The guy who actually holds the world deadlift record, Eddie–I forget his name. Eddie Hall, I think might be his name. He's an English professional strongman. And he actually trained with a sports psychologist and the strength conditioning coach who told him that the 500-kilogram deadlift world record would be impossible to break unless he could somehow overcome these Golgi tendon organs by imagining that something absolutely horrible, something absolutely horrific was going to happen to a loved one or to him if he wasn't able to get this bar off the ground. And so he was able to psychologically overcome that Golgi tendon organ in the same way that a mom would be able to overcome it, like ripping a car off of a baby.

The problem is when you turn off the Golgi tendon organ, you have a higher propensity to tear your caps. That's why, for example, fast sprinters get hamstring tears a lot because they got these snappy powerful hamstrings with a little bit less inhibited Golgi tendon organs, but they're also at a higher risk for injury. However, there is a way that you can train to make your Golgi tendon organ less likely to send signals that would limit power production when the muscle has increased tension. And when that occurs, what happens is you have a faster, what's called stretch-shortening cycle. Stretch shortening cycle is a period of time it takes your muscle to transition from that eccentric lengthening phase when you, say, land from a jump, back into a concentric phase where your muscle is contracting. So, then like a counter movement jump. If you have a fast stretch-shortening cycle, you're going to be able to jump higher, faster, more powerfully.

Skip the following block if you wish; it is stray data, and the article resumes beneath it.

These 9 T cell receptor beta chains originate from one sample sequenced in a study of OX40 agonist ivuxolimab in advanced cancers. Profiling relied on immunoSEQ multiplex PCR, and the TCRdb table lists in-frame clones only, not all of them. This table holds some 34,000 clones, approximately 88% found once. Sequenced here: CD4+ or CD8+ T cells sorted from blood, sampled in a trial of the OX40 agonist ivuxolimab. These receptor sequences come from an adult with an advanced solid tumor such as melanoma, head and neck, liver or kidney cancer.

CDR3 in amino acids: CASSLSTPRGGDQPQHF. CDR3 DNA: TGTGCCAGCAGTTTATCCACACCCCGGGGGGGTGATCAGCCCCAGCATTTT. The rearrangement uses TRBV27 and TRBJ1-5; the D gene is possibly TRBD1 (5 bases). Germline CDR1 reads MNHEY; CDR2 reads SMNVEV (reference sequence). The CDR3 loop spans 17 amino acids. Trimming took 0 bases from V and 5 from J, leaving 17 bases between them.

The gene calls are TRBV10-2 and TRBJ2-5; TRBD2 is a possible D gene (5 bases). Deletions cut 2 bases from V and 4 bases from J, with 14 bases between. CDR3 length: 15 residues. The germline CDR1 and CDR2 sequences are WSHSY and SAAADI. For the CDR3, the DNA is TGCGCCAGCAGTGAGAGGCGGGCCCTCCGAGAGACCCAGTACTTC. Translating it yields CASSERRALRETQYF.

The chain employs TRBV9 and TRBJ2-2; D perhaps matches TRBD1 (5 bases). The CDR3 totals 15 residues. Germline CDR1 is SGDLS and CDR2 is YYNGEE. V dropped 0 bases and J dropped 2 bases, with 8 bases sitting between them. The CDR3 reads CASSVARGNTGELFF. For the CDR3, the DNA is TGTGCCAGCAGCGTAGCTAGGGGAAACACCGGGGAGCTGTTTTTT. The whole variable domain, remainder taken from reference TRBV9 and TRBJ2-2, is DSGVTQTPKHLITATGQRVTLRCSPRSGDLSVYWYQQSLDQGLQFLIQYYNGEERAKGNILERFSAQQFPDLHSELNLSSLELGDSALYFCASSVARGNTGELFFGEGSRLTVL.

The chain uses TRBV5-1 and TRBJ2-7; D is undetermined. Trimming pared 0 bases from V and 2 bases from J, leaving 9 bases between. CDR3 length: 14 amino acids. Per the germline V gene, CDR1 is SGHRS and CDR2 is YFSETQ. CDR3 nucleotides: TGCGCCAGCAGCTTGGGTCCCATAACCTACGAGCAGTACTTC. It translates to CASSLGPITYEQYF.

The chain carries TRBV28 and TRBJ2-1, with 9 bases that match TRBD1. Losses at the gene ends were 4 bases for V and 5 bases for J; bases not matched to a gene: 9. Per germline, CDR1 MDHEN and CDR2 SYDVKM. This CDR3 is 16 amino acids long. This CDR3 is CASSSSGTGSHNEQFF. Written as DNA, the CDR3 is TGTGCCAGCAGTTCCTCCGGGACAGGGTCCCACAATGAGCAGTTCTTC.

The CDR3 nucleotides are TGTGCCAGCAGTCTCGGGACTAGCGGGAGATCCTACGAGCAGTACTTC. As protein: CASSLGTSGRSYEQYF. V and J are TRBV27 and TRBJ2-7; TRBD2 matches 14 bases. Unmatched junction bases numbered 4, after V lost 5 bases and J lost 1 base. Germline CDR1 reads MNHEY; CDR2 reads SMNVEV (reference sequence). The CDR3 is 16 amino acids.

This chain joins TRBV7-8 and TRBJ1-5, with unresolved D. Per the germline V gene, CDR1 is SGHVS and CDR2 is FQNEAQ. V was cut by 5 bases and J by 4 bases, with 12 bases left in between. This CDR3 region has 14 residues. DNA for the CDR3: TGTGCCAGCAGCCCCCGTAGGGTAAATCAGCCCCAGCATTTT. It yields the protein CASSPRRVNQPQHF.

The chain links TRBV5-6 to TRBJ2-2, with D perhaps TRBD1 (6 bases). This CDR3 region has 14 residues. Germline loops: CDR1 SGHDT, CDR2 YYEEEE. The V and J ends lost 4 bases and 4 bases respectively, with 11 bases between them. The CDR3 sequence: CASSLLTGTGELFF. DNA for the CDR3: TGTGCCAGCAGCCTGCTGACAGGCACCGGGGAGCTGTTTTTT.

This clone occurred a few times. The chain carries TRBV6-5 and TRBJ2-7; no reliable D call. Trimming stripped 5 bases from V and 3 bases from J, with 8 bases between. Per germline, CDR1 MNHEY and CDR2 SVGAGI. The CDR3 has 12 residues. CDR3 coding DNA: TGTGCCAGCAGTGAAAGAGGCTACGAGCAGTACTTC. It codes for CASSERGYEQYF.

So, one of the best ways to train that stretch-shortening cycle is via plyometrics. So, plyometrics are basically high power, low rep, low volume exercises like box jumps, depth jumps, bounds, single-leg hops, skips. You could even, for example, for the upper body, include things like medicine ball slams, medicine ball throws, clapping push-ups, done at very low volume, completely fresh with maximum power production. So, we're not talking about like a CrossFit workout where you're doing 50 box jumps, right? We're talking about five by two box jumps at maximum height. Alright. You find those videos on the internet of fringe Korean gymnasts jumping on a box that's twice as high as them. That's an example of plyometrics. So, incorporating plyometric training into your strategy, that's one of the best ways to disinhibit that Golgi tendon organ.